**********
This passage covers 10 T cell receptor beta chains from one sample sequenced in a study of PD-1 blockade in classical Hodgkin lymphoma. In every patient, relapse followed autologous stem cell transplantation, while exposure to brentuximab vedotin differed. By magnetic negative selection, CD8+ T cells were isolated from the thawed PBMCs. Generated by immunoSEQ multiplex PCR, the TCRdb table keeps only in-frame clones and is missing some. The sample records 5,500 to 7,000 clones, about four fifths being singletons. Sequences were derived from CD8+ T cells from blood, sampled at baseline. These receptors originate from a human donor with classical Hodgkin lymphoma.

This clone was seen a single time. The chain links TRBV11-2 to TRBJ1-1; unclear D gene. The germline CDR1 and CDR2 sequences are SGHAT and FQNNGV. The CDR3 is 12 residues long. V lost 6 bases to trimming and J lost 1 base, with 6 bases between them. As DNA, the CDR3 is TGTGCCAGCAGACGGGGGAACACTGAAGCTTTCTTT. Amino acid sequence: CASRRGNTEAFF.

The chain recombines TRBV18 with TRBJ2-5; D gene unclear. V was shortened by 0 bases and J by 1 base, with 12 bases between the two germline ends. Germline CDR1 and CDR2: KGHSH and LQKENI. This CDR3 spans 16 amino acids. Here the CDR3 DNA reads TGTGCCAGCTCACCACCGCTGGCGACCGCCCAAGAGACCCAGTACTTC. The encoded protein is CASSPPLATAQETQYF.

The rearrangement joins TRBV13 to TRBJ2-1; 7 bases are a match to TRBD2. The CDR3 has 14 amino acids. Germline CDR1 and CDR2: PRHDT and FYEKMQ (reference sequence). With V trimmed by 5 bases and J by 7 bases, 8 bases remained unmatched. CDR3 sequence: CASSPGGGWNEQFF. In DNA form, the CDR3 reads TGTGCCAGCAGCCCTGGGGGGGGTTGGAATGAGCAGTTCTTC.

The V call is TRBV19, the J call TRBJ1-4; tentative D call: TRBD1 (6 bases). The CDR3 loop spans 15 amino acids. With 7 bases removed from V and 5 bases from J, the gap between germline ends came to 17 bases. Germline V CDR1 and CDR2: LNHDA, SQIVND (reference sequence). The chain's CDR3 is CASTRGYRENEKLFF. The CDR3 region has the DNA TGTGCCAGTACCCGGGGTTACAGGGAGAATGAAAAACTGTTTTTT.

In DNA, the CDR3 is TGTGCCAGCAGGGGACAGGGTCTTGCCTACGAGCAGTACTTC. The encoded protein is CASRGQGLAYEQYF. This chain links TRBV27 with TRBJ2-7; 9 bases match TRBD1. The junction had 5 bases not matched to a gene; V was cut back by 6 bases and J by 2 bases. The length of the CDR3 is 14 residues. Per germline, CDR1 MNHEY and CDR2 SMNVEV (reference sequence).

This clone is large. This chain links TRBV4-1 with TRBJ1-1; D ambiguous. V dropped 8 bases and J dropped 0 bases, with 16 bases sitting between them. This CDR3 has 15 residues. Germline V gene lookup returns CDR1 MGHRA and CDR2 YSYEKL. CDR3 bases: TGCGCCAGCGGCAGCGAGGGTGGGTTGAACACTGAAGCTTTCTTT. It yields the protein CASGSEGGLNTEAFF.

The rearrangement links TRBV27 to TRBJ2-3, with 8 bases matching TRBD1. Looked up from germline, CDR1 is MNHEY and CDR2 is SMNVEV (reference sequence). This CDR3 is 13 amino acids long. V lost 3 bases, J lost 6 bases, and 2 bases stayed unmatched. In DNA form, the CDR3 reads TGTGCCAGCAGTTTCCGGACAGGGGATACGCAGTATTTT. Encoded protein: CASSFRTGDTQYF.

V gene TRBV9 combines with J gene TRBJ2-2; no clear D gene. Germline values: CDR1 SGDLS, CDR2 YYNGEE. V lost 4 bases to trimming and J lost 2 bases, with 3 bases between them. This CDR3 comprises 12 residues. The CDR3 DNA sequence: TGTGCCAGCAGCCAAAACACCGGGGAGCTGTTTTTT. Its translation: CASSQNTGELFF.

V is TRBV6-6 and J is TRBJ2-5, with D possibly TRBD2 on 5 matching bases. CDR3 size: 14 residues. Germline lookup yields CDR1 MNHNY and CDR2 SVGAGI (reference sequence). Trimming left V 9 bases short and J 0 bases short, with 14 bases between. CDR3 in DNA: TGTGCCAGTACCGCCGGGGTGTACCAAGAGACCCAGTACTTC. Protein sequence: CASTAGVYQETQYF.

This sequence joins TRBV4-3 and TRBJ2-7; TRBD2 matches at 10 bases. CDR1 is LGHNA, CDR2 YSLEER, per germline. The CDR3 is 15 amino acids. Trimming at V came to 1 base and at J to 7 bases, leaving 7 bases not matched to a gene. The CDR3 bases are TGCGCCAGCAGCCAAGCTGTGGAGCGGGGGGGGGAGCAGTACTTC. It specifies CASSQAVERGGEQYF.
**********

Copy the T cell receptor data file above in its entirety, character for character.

This passage covers 10 T cell receptor beta chains from one sample sequenced in a study of PD-1 blockade in classical Hodgkin lymphoma. In every patient, relapse followed autologous stem cell transplantation, while exposure to brentuximab vedotin differed. By magnetic negative selection, CD8+ T cells were isolated from the thawed PBMCs. Generated by immunoSEQ multiplex PCR, the TCRdb table keeps only in-frame clones and is missing some. The sample records 5,500 to 7,000 clones, about four fifths being singletons. Sequences were derived from CD8+ T cells from blood, sampled at baseline. These receptors originate from a human donor with classical Hodgkin lymphoma.

This clone was seen a single time. The chain links TRBV11-2 to TRBJ1-1; unclear D gene. The germline CDR1 and CDR2 sequences are SGHAT and FQNNGV. The CDR3 is 12 residues long. V lost 6 bases to trimming and J lost 1 base, with 6 bases between them. As DNA, the CDR3 is TGTGCCAGCAGACGGGGGAACACTGAAGCTTTCTTT. Amino acid sequence: CASRRGNTEAFF.

The chain recombines TRBV18 with TRBJ2-5; D gene unclear. V was shortened by 0 bases and J by 1 base, with 12 bases between the two germline ends. Germline CDR1 and CDR2: KGHSH and LQKENI. This CDR3 spans 16 amino acids. Here the CDR3 DNA reads TGTGCCAGCTCACCACCGCTGGCGACCGCCCAAGAGACCCAGTACTTC. The encoded protein is CASSPPLATAQETQYF.

The rearrangement joins TRBV13 to TRBJ2-1; 7 bases are a match to TRBD2. The CDR3 has 14 amino acids. Germline CDR1 and CDR2: PRHDT and FYEKMQ (reference sequence). With V trimmed by 5 bases and J by 7 bases, 8 bases remained unmatched. CDR3 sequence: CASSPGGGWNEQFF. In DNA form, the CDR3 reads TGTGCCAGCAGCCCTGGGGGGGGTTGGAATGAGCAGTTCTTC.

The V call is TRBV19, the J call TRBJ1-4; tentative D call: TRBD1 (6 bases). The CDR3 loop spans 15 amino acids. With 7 bases removed from V and 5 bases from J, the gap between germline ends came to 17 bases. Germline V CDR1 and CDR2: LNHDA, SQIVND (reference sequence). The chain's CDR3 is CASTRGYRENEKLFF. The CDR3 region has the DNA TGTGCCAGTACCCGGGGTTACAGGGAGAATGAAAAACTGTTTTTT.

In DNA, the CDR3 is TGTGCCAGCAGGGGACAGGGTCTTGCCTACGAGCAGTACTTC. The encoded protein is CASRGQGLAYEQYF. This chain links TRBV27 with TRBJ2-7; 9 bases match TRBD1. The junction had 5 bases not matched to a gene; V was cut back by 6 bases and J by 2 bases. The length of the CDR3 is 14 residues. Per germline, CDR1 MNHEY and CDR2 SMNVEV (reference sequence).

This clone is large. This chain links TRBV4-1 with TRBJ1-1; D ambiguous. V dropped 8 bases and J dropped 0 bases, with 16 bases sitting between them. This CDR3 has 15 residues. Germline V gene lookup returns CDR1 MGHRA and CDR2 YSYEKL. CDR3 bases: TGCGCCAGCGGCAGCGAGGGTGGGTTGAACACTGAAGCTTTCTTT. It yields the protein CASGSEGGLNTEAFF.

The rearrangement links TRBV27 to TRBJ2-3, with 8 bases matching TRBD1. Looked up from germline, CDR1 is MNHEY and CDR2 is SMNVEV (reference sequence). This CDR3 is 13 amino acids long. V lost 3 bases, J lost 6 bases, and 2 bases stayed unmatched. In DNA form, the CDR3 reads TGTGCCAGCAGTTTCCGGACAGGGGATACGCAGTATTTT. Encoded protein: CASSFRTGDTQYF.

V gene TRBV9 combines with J gene TRBJ2-2; no clear D gene. Germline values: CDR1 SGDLS, CDR2 YYNGEE. V lost 4 bases to trimming and J lost 2 bases, with 3 bases between them. This CDR3 comprises 12 residues. The CDR3 DNA sequence: TGTGCCAGCAGCCAAAACACCGGGGAGCTGTTTTTT. Its translation: CASSQNTGELFF.

V is TRBV6-6 and J is TRBJ2-5, with D possibly TRBD2 on 5 matching bases. CDR3 size: 14 residues. Germline lookup yields CDR1 MNHNY and CDR2 SVGAGI (reference sequence). Trimming left V 9 bases short and J 0 bases short, with 14 bases between. CDR3 in DNA: TGTGCCAGTACCGCCGGGGTGTACCAAGAGACCCAGTACTTC. Protein sequence: CASTAGVYQETQYF.

This sequence joins TRBV4-3 and TRBJ2-7; TRBD2 matches at 10 bases. CDR1 is LGHNA, CDR2 YSLEER, per germline. The CDR3 is 15 amino acids. Trimming at V came to 1 base and at J to 7 bases, leaving 7 bases not matched to a gene. The CDR3 bases are TGCGCCAGCAGCCAAGCTGTGGAGCGGGGGGGGGAGCAGTACTTC. It specifies CASSQAVERGGEQYF.